A question that comes up a lot in the writing groups I’m part of is the question of what alpha-readers and beta-readers do. What’s the difference? What is the purpose of each? Today, I wanted to tackle those questions and help you understand how best to work with each group. Continue reading “Alpha-Readers vs. Beta-Readers”
Copy-edits focus on a story’s grammatical issues, and I believe every indie author should get a good copy-editor. I could give you a long list of indie books that were excellent in content, but didn’t Continue reading “Why to Invest in Copy-Edits”
Welcome back to this three-part series on investing in novel edits! Last week we talked about what developmental editing is and why it’s important, and this week we get to talk about my favorite type of edits: line edits.
Line edits are edits that more-or-less focus on the sentence-level. These are edits that will Continue reading “Why to Invest in Line Edits”
It’s the new year, the time when many authors set goals for their writing projects and may look toward future steps for their books. So today, for any of you looking into editing and/or publishing in the coming year, I want to offer some insight into the three primary types of editing and why each one is important to not overlook.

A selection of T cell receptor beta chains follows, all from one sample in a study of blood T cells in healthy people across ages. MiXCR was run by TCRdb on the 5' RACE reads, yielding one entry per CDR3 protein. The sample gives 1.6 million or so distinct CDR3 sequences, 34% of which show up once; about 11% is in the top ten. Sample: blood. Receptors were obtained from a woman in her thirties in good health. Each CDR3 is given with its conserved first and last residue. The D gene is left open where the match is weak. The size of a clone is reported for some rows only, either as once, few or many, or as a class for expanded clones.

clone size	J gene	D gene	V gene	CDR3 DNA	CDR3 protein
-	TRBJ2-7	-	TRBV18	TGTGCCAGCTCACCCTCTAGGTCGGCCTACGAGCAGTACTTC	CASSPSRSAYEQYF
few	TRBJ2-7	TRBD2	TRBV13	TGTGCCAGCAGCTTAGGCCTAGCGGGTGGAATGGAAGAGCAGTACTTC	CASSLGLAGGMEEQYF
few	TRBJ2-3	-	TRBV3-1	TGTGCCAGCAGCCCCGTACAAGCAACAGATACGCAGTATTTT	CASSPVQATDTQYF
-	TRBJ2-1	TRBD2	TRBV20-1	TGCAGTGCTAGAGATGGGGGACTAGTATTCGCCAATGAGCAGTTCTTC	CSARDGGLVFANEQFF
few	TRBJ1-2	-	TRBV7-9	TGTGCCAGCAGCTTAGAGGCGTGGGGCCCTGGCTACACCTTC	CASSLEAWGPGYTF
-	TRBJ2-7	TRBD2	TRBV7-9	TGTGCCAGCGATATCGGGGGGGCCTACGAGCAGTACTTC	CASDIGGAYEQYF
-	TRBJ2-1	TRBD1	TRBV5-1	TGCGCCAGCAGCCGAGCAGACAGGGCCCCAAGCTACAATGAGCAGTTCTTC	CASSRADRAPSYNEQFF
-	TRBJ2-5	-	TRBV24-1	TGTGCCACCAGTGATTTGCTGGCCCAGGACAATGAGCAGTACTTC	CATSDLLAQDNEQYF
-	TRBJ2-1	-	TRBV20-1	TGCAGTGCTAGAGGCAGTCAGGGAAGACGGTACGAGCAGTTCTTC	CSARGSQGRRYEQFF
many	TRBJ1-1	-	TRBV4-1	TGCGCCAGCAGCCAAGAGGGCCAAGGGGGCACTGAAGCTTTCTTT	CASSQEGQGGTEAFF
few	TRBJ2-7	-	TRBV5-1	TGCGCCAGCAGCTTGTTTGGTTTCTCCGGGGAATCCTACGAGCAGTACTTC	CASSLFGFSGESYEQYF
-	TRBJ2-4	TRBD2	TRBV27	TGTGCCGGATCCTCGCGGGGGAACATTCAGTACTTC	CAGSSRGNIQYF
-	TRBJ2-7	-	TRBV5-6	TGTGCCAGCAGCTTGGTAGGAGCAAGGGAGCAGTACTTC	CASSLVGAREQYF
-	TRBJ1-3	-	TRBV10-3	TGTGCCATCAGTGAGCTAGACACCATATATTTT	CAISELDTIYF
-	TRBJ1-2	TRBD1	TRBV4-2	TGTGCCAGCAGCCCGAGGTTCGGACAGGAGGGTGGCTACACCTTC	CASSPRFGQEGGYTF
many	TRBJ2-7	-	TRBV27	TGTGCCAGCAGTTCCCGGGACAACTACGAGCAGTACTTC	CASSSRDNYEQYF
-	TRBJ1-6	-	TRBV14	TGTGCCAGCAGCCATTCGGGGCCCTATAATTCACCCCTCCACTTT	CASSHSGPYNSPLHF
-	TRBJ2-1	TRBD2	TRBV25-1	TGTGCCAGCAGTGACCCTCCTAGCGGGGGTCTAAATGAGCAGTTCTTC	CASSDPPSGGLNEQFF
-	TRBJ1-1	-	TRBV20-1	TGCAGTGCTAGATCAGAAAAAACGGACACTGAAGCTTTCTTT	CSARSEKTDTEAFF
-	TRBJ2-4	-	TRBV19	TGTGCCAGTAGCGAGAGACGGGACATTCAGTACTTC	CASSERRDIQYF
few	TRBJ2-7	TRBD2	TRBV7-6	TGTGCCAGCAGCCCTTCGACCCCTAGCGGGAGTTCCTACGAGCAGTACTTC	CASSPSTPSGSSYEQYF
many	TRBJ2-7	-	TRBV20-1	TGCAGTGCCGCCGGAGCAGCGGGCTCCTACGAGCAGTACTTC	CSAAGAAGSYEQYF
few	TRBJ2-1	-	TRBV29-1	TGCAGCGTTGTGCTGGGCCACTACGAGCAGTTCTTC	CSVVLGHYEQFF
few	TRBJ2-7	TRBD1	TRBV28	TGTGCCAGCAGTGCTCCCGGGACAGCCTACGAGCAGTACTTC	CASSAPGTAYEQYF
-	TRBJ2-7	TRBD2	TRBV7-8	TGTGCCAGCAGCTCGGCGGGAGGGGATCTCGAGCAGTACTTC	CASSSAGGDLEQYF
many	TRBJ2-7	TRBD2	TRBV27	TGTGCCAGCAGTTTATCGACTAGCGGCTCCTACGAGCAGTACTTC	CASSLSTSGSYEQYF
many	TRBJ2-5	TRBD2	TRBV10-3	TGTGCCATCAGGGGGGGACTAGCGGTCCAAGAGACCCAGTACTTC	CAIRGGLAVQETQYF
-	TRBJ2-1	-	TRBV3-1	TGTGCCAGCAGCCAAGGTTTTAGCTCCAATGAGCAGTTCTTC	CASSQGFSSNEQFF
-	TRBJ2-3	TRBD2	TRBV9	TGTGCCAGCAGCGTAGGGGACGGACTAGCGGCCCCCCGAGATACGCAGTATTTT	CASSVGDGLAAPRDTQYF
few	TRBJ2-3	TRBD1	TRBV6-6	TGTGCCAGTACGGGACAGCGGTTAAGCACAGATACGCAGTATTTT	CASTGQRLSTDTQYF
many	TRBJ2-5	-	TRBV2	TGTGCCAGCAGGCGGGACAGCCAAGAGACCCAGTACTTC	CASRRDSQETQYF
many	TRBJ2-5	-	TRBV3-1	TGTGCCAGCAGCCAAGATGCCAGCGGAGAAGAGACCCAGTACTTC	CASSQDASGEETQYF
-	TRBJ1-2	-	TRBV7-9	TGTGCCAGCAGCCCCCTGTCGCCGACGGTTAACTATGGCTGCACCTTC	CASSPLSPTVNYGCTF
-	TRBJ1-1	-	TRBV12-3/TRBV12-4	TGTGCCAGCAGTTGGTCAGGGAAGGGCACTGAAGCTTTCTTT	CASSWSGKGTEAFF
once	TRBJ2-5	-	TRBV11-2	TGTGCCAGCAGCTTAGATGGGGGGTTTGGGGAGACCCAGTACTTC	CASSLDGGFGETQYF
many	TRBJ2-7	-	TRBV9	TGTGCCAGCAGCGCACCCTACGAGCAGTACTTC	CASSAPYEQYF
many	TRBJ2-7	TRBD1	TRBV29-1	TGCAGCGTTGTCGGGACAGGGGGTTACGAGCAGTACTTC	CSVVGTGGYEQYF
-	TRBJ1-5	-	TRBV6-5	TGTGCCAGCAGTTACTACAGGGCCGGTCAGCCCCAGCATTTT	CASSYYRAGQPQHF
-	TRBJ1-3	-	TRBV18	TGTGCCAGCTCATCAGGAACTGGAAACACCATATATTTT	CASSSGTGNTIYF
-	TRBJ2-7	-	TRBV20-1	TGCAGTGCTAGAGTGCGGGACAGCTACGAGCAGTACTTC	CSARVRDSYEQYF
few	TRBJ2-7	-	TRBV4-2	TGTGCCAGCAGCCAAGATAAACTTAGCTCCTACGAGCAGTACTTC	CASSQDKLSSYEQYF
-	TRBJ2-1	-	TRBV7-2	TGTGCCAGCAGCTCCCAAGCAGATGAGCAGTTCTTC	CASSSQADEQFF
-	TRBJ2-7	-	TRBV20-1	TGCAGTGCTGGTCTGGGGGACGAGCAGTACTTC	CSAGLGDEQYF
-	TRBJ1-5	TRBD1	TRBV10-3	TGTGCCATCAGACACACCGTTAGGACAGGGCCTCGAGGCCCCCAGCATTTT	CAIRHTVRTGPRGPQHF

We’re going to start with the edits that cover the most large-scale problems in a manuscript: Developmental Edits. Continue reading “Why to Invest in Developmental Edits”
Like on Wednesday, today’s article is a guest post! Kellyn Roth just launched her organization Reveries Co., which is a place for indie authors to find cover design, editing, blog tour hosting, interior formatting, web design, etc. There’s more information after the post, so be sure to stick around and check it out!
Many thanks to Kellyn for this post!
Finishing the first draft of your novel is exhilarating! Oftentimes when I finish my first drafts, I don’t want to put them down. I just want to keep working on them.
However, as you’ve no doubt heard, most professionals recommend taking a break after you finish draft one before diving into rewrites or revisions.
Now, this may seem like a bad idea. When you’re excited about the story, shouldn’t you keep working on it? What if you fervor dies? What if you can’t remember what all was going on when you return to it? Continue reading “After Draft 1: What’s the Next Step? – Guest Post by Kellyn Roth”